Three months after Marc was initially treated, he requested a re-treatment. Although he reported using heroin on a number of occasions, he had not become re- addicted. His request for a second treatment, therefore, was as a preventative measure. Travel arrangements were made, and a second treatment was administered. Six months after his initial treatment, Marc has applied for and been accepted to college, which he plans to start in the fall.

Subject 2: "Sandy", a 37-year old male, resident of New York.

Sandy first contacted ICASH in December, 1991. It was just over a year before the opportunity for treatment became available. Sandy was scheduled to travel to Holland with Marc, and treated at the same time.

Sandy’s primary addiction was cocaine, which he cooked up into base form and smoked. His drug use had gone unabated for the previous eight years, and he reported using between one and two grams per day. In addition, he frequently used heroin to come down after protracted cocaine binges. He also consumed large amounts of vodka or other spirits throughout the day to "take the edge off".

Except for odd jobs, Sandy has been unemployed for over three years. His last full time job, as a cab driver, ended when his license was suspended for failing to pay a number of tickets. Sandy managed to maintain his habit but exploiting the sympathy and generosity of others, which he managed to do with great skill. He constantly pestered others for money until their resistance weakened and they gave in.

The prognosis was only slightly tilted toward success. On the positive side, we had a 37 year old man with an eight year drug history who claimed that he sincerely wished to quit. He stated that he was tired of being an addict, and may well be reaching the "maturing out point" of his addiction. On the negative side, he had few, if any, marketable skills. Nor has he had any substantive job experience in nearly a decade. He clearly needs employment training and counseling to succeed.

Enhancing his change to succeed was the strong support network which Sandy had acquired. But, during the year-long intake process, it was shattered. Initially, his support network consisted of a Hassidic rabbi, his wife, and a small orthodox congregation. Sandy, who was the son of an orthodox rabbi, was adopted for a time by the congregation.

Perhaps it was the meals, which were regularly served, or the sponge cake, cholent, and schnapps that first attracted Sandy to the shul, but it wasn’t long before he became an active participant. He not only did odd jobs before he became an active participant, He not only did odd jobs at the synagogue, but attended services on Friday night, Saturday, and Sunday. He was well liked by the congregation, whose membership had offered to pay his airfare to Europe for treatment with ibogaine.

All that changed, however, when Sandy committed the ultimate chutzpah, and was banished from the shul. The loss of his major support network sent Sandy into a tailspin, and he began drinking and doing drugs with still greater veracity than previously reported. He continued in this manner for almost three months, until such time as he left for Holland to be treated.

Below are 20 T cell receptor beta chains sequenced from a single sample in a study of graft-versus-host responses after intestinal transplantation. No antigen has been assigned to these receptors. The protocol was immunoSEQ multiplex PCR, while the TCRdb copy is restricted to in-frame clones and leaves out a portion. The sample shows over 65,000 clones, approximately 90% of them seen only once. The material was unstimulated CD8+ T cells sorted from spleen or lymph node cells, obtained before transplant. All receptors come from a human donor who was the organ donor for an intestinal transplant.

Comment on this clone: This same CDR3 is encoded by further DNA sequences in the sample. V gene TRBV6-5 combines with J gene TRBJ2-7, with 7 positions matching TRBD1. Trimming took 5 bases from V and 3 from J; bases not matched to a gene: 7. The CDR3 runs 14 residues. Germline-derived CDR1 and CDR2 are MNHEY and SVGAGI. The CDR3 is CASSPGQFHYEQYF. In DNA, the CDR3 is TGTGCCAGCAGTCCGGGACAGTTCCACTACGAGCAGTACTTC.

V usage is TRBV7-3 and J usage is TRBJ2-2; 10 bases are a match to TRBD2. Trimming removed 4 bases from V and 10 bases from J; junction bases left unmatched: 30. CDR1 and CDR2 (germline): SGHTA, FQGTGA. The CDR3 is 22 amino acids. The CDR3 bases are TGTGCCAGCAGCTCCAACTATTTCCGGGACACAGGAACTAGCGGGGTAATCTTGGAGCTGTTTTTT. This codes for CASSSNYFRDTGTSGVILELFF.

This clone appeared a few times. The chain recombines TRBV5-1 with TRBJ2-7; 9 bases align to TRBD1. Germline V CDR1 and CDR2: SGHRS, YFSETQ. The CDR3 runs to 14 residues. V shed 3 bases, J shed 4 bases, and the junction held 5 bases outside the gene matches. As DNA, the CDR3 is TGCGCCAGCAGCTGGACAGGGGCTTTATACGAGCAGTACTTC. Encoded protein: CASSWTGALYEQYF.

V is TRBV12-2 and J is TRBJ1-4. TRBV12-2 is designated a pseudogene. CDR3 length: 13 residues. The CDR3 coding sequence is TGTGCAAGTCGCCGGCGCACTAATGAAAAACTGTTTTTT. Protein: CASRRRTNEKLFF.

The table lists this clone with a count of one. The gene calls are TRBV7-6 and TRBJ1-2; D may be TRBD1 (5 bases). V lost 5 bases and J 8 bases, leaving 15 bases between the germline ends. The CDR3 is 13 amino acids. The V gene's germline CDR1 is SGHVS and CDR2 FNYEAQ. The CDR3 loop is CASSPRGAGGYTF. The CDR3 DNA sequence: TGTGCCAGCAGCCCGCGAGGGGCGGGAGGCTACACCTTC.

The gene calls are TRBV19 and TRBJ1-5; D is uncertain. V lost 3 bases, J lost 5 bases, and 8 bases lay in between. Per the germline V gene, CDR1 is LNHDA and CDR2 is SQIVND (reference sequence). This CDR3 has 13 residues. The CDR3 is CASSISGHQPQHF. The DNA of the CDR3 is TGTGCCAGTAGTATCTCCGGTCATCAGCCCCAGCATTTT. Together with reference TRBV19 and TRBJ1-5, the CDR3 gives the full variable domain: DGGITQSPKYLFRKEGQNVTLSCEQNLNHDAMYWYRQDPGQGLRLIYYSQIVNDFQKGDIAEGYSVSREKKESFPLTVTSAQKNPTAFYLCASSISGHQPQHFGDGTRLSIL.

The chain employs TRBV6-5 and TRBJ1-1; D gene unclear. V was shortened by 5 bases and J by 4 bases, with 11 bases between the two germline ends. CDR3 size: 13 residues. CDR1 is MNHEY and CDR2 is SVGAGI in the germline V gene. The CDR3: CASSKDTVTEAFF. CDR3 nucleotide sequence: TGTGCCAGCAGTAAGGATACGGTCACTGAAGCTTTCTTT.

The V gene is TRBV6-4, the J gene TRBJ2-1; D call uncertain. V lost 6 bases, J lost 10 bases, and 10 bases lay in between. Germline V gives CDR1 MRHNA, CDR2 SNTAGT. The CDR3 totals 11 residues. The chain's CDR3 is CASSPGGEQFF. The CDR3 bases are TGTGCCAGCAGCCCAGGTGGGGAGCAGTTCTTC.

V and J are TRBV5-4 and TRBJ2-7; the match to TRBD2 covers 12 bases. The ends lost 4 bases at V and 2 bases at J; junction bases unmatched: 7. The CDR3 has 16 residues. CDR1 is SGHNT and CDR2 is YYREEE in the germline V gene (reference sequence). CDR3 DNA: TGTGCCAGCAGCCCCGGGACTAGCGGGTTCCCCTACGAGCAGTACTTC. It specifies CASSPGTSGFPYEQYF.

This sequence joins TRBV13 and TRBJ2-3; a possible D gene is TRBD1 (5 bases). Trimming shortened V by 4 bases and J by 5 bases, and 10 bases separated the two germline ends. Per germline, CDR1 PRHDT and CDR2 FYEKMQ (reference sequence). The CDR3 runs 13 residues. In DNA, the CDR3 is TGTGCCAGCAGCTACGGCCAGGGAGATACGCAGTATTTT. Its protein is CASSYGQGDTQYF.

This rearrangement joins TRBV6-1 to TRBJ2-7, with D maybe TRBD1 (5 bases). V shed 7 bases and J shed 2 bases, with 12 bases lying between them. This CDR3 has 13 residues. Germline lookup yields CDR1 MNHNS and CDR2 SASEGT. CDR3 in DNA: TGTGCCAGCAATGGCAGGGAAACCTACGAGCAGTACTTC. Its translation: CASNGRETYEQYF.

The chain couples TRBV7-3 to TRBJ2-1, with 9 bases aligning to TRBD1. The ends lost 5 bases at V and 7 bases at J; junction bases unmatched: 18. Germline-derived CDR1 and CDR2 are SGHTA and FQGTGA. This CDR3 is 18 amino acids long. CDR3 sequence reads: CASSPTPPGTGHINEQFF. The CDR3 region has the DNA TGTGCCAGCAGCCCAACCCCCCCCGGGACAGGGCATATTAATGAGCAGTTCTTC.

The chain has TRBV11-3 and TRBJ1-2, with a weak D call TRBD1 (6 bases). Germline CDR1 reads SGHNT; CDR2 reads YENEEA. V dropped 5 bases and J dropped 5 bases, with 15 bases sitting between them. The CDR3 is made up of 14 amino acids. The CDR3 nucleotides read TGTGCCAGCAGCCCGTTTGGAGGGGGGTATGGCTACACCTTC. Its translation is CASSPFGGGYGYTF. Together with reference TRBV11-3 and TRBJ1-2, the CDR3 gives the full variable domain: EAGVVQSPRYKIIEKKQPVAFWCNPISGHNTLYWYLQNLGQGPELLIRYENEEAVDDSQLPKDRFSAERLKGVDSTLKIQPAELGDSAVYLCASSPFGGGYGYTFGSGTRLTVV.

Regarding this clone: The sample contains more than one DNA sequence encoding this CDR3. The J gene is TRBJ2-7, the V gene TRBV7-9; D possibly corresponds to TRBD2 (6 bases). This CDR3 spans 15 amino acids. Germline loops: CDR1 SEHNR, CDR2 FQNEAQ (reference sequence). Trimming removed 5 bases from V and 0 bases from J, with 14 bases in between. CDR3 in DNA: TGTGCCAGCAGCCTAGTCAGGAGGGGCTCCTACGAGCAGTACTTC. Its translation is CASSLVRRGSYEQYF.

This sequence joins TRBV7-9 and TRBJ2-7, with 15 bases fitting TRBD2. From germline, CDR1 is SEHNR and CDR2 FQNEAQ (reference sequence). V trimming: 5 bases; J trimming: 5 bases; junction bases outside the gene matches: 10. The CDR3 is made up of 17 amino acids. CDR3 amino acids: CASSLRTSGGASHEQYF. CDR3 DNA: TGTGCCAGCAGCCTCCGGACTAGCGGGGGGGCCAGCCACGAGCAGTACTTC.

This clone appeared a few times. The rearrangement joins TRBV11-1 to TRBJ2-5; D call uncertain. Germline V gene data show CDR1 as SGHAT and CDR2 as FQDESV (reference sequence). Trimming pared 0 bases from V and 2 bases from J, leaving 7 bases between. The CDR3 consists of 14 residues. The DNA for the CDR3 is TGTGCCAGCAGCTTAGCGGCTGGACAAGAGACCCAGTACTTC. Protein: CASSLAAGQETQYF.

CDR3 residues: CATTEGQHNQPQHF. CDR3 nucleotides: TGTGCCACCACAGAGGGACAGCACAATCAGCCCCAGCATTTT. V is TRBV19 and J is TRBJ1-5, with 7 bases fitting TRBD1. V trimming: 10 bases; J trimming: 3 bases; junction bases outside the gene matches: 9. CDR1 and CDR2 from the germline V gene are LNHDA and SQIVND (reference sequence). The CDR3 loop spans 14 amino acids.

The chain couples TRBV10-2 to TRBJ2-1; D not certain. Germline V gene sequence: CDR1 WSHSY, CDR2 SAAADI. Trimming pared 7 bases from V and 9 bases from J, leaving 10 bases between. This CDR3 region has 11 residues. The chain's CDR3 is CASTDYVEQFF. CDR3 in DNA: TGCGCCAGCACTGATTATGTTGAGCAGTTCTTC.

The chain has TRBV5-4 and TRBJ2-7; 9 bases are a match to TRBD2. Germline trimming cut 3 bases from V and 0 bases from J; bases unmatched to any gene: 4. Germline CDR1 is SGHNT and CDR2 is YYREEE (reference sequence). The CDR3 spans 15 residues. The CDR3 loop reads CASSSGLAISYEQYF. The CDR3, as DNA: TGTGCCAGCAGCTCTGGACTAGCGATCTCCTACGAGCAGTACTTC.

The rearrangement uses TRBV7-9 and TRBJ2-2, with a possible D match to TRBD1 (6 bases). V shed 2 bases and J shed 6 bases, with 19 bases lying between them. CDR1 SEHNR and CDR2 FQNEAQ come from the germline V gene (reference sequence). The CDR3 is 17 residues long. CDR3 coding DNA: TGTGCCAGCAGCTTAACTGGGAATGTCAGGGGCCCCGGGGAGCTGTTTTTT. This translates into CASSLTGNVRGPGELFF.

Once in Holland, he was stabilized and treated. His post-treatment recovery was remarkably rapid, and he was up and about shortly after the 24 hour mark, and began eating enormous amounts of food. Since this was his first time outside the United States, he decided to extend his stay an extra week, and visited Amsterdam, Rotterdam, and other places.

The following week, he returned to New York’s lower East side. For about a month, he remained clean, but then started to coke cocaine once again, although he would comment, "I don’t enjoy it anymore, the way I used to."

Although it appeared at first that the treatment had not been effective with this particular person, something was occurring within Sandy which would alter the course of events. This could be characterized as the delayed effects of ibogaine, as opposed to the acute effects or the short-term effects. This culminated with a specific realization which was the result of an intensive thought process, and was the decision to mark a new course of action.

Sandy came to the realization that he had little or nothing going for him in New York, and that he has the opportunity to do anything or go anywhere he wanted in order to start a new life. And if he was sincere about giving up drugs, he would have to consider starting a new life. Sandy decided he would go to Israel, but he wanted to go there clean.

Sandy asked, "If I get a ticket to Israel with a stop-over in Holland, could I get a re-treatment? I would like to be completely de-toxed when I arrive in Israel." The answer was affirmative.

Sandy participated in mapping out his own recovery program. He has been living and working on a kibbutz in Northern Israel for the last three months, and has been completely drug-free for that period.

Subject 3: "Al", A 36 year old male, resident of New York City

"Al" is a percussionist who performed for 13 years with a well-known rock and roll band. Although he is no longer with them he stated that he still works as a musician and supplements his income by working in music and electronics stores. He prefers, if possible, to just hang out. He has no dependents, other than himself, and is quite happy doing what he does for a living providing he can make ends meet.

"Al" began using cocaine twenty years ago, at age 16. At times, he characterizes his cocaine use as minimal but often he is boastful about the huge amounts of cocaine he can consume on a single binge. Based upon twenty years of use, he estimated an average daily dose of 1/2 gram per day.